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India played two specialist spinners in Rajeshwari Gayakwad and Poonam Yadav. The duo failed to pick up any wickets. Sharadha said, “It is important that the spinners try to make something happen on their own rather than expected the pitch to aid them. Just like Sophie Molineux and Ashleigh Gardner used variations and angles to good effect, the Indian spinners can also try to do the same to get wickets. Bowling arm balls and googlies can help them to not only curtail runs but also take wickets.”

Australia were struggling at 52-4 before Beth Mooney and Tahlia McGrath bailed the team out with a stellar 126-run partnership. Soniya said, “That was a brilliant partnership. Our bowling was fine but the fielding was not that great. Easy twos were given away which released the pressure. There were some unnecessary overthrows that cost India dearly. The fielders needed to be swifter to stop the Australians from running those twos. It was a high-pressure game and I can understand that it might have got to the players.”

After McGrath departed scoring 74, Nicola Carey joined forces with Mooney. The duo put together 97 runs for the sixth wicket to see their side home. Aarti said, “India could have rotated the medium pacers more. Also having a spinner from one end and a medium-pacer from the other end could have helped. A slower ball from a medium pacer is different from a faster one from a spinner. Also, the fact that there was dew, the slower ones could have gripped instead of skidding which could have made it difficult for the batters. However, we cannot rule out the fact that batting second when there is dew is relatively easier. Also, the batters who were playing play in the top four for their state teams. So quality and technique-wise they are good.”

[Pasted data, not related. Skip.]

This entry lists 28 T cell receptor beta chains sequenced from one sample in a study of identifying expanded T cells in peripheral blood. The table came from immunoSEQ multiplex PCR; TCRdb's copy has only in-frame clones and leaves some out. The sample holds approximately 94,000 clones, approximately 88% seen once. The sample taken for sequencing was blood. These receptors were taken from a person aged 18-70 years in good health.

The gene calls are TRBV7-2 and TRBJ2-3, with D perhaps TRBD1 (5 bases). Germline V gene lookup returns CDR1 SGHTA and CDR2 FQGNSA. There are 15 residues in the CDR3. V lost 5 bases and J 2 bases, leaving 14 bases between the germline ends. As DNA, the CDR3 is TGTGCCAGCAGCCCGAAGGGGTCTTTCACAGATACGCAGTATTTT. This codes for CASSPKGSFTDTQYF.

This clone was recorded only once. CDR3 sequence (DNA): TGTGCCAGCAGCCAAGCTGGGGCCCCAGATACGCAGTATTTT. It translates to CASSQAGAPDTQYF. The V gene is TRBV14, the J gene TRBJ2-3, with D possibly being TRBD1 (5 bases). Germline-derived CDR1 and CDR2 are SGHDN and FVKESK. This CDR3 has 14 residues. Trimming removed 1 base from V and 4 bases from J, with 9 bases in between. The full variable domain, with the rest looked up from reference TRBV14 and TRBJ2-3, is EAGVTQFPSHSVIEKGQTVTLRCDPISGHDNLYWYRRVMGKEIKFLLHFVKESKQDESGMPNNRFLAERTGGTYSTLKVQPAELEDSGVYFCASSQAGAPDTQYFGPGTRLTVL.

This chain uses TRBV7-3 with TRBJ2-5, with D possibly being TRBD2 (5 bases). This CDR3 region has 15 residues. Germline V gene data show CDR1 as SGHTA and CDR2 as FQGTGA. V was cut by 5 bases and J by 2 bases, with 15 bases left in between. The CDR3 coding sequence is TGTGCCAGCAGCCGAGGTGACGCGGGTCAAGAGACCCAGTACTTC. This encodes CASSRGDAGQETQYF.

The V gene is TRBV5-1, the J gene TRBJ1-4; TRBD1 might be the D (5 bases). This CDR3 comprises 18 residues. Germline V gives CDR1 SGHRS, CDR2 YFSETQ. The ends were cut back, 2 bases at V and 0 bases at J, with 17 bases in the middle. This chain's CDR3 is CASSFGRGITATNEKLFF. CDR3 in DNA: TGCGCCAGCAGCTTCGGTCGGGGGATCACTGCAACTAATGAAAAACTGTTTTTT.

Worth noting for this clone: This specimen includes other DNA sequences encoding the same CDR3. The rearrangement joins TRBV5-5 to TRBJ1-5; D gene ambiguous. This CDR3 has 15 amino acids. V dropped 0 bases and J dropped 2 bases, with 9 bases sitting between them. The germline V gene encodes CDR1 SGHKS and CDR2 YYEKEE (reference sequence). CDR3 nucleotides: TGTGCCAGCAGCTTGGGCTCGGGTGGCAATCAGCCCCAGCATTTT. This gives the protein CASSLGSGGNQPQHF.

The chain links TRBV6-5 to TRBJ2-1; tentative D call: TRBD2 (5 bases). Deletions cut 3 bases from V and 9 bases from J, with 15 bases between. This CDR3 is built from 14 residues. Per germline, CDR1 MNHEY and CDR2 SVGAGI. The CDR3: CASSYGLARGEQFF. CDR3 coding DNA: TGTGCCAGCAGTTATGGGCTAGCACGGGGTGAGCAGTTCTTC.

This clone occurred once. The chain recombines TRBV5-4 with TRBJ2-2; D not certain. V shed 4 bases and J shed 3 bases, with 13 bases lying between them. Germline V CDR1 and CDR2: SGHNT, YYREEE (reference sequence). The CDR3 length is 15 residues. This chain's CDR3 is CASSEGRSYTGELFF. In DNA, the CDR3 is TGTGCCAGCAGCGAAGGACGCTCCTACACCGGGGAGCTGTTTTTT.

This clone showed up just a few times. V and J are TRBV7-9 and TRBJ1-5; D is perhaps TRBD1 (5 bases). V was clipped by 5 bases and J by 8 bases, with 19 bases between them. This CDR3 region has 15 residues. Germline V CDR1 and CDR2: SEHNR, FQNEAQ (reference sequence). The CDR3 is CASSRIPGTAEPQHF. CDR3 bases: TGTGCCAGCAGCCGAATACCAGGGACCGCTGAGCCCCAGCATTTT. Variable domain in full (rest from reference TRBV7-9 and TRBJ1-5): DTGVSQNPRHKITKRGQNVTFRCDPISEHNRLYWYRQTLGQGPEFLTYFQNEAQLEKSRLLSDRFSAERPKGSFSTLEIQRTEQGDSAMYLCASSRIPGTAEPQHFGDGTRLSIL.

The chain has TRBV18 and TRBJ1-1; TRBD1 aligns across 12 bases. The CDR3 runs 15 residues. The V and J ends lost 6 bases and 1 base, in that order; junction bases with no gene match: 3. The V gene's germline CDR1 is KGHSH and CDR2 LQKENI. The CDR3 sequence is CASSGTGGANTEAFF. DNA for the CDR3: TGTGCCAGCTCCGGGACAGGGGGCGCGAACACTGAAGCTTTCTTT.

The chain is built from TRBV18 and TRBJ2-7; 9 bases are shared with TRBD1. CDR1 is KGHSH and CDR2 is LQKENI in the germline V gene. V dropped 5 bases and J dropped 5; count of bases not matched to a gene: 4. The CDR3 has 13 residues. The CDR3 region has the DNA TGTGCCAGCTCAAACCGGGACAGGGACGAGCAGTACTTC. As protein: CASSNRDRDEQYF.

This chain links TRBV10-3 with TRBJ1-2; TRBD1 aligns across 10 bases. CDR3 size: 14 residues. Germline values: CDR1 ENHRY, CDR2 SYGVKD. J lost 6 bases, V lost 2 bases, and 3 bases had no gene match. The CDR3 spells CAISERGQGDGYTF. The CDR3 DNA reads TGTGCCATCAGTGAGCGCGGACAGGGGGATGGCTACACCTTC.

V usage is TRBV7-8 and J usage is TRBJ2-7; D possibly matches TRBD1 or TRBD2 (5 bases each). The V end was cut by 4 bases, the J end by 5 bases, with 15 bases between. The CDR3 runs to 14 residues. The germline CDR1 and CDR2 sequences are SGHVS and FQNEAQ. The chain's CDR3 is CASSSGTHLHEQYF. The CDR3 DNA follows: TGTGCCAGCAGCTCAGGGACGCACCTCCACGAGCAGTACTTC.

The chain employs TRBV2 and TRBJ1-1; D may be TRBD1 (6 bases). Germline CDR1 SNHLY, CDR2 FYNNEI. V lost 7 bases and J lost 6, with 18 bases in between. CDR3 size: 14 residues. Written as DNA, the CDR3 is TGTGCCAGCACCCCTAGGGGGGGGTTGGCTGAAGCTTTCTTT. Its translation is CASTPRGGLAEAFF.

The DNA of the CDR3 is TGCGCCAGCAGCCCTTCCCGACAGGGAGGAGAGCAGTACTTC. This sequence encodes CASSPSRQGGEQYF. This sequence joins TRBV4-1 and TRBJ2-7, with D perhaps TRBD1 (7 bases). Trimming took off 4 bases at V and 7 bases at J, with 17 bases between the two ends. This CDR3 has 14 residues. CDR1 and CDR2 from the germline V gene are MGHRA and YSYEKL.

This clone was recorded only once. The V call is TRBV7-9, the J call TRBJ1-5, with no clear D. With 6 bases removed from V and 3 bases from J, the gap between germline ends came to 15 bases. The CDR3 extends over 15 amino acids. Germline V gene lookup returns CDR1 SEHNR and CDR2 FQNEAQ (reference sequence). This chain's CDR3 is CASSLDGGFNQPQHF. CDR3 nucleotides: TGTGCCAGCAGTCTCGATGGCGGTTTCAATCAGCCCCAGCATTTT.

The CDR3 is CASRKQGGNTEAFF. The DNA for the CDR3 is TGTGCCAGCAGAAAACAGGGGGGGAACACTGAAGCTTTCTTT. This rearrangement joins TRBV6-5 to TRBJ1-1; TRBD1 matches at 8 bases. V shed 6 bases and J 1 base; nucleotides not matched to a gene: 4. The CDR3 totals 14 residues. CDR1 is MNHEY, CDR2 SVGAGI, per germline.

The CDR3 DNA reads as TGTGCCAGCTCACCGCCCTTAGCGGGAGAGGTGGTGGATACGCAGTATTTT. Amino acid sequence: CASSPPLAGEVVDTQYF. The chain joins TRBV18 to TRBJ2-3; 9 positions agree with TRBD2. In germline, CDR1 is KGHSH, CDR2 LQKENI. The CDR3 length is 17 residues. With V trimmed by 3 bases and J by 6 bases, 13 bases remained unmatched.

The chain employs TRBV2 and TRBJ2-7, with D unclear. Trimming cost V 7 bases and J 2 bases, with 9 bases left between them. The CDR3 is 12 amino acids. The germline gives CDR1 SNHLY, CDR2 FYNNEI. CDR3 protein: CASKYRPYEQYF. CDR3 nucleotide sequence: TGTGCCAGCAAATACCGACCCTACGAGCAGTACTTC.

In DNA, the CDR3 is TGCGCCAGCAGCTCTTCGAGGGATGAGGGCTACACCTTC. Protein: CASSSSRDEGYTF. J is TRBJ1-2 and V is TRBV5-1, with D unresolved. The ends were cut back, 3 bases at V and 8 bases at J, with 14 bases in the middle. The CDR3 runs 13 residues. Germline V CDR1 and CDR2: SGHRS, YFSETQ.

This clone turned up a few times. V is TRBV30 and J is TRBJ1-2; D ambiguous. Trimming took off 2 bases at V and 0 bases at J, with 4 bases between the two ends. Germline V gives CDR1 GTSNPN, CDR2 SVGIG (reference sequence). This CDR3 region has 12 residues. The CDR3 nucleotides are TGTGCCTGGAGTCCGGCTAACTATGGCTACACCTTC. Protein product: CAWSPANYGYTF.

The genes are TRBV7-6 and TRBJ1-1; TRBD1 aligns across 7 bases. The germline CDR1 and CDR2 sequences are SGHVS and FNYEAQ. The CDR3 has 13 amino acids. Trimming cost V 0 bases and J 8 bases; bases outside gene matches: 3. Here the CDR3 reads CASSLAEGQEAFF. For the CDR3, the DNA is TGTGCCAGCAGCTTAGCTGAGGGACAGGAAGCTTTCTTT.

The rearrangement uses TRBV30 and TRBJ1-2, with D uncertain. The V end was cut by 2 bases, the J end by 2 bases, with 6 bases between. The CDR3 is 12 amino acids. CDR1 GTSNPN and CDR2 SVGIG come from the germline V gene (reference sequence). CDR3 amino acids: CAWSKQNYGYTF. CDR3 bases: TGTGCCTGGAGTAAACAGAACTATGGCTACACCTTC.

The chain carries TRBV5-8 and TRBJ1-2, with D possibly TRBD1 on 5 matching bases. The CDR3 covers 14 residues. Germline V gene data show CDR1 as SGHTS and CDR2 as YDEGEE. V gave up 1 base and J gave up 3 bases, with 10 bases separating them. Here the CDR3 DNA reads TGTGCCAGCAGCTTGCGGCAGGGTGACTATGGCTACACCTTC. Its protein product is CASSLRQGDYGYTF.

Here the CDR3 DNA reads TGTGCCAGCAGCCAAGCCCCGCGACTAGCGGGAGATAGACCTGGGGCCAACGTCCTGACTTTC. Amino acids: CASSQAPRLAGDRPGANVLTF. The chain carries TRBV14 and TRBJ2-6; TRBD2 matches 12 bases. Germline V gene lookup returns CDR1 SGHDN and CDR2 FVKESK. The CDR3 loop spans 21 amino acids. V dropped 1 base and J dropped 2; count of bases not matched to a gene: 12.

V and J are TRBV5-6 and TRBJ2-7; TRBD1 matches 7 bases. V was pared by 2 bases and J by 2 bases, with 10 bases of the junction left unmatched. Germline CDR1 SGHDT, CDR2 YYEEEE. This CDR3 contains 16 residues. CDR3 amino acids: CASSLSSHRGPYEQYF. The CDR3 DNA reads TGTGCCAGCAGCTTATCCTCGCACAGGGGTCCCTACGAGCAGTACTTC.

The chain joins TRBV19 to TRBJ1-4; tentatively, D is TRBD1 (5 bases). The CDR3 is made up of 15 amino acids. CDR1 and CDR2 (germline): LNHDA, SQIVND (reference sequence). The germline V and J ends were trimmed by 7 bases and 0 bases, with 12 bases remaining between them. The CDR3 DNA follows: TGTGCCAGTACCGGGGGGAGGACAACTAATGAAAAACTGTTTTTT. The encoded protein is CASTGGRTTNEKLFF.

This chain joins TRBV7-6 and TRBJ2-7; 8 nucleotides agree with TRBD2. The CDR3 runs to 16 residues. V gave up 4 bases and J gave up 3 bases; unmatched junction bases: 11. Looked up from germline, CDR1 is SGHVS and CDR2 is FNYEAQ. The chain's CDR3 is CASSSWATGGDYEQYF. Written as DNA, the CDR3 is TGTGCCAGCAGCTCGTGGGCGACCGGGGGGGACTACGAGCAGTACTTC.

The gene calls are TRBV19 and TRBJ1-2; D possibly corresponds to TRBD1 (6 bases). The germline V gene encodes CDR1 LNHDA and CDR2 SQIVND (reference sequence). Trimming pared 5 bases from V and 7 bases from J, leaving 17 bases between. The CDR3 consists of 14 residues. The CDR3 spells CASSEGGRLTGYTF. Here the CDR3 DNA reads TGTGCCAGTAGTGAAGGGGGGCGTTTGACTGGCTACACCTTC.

“The fielders have to convert the half-chances into chances.”

To sum up the factors that led to India’s downfall in the second ODI, Sharadha concluded, “Ground fielding for sure. India gave away plenty of twos. Also, the catching was an issue. The fielders have to convert the half-chances into chances. I remember one ball when Deepti Sharma had a chance when she was at extra covers. Though difficult, it needs to be converted, when you are playing against opposition like Australia. Apart from this, the throwing from the deep needs to improve. It should be nice flat and one bounce.”

I am a former cricketer having represented Mumbai University at All India University level. I was a part of MCA probables for the U-19 and U-23 age group. I have been an avid cricket writer for the last five years. Currently I am pursuing my Ph.D from IIT Bombay.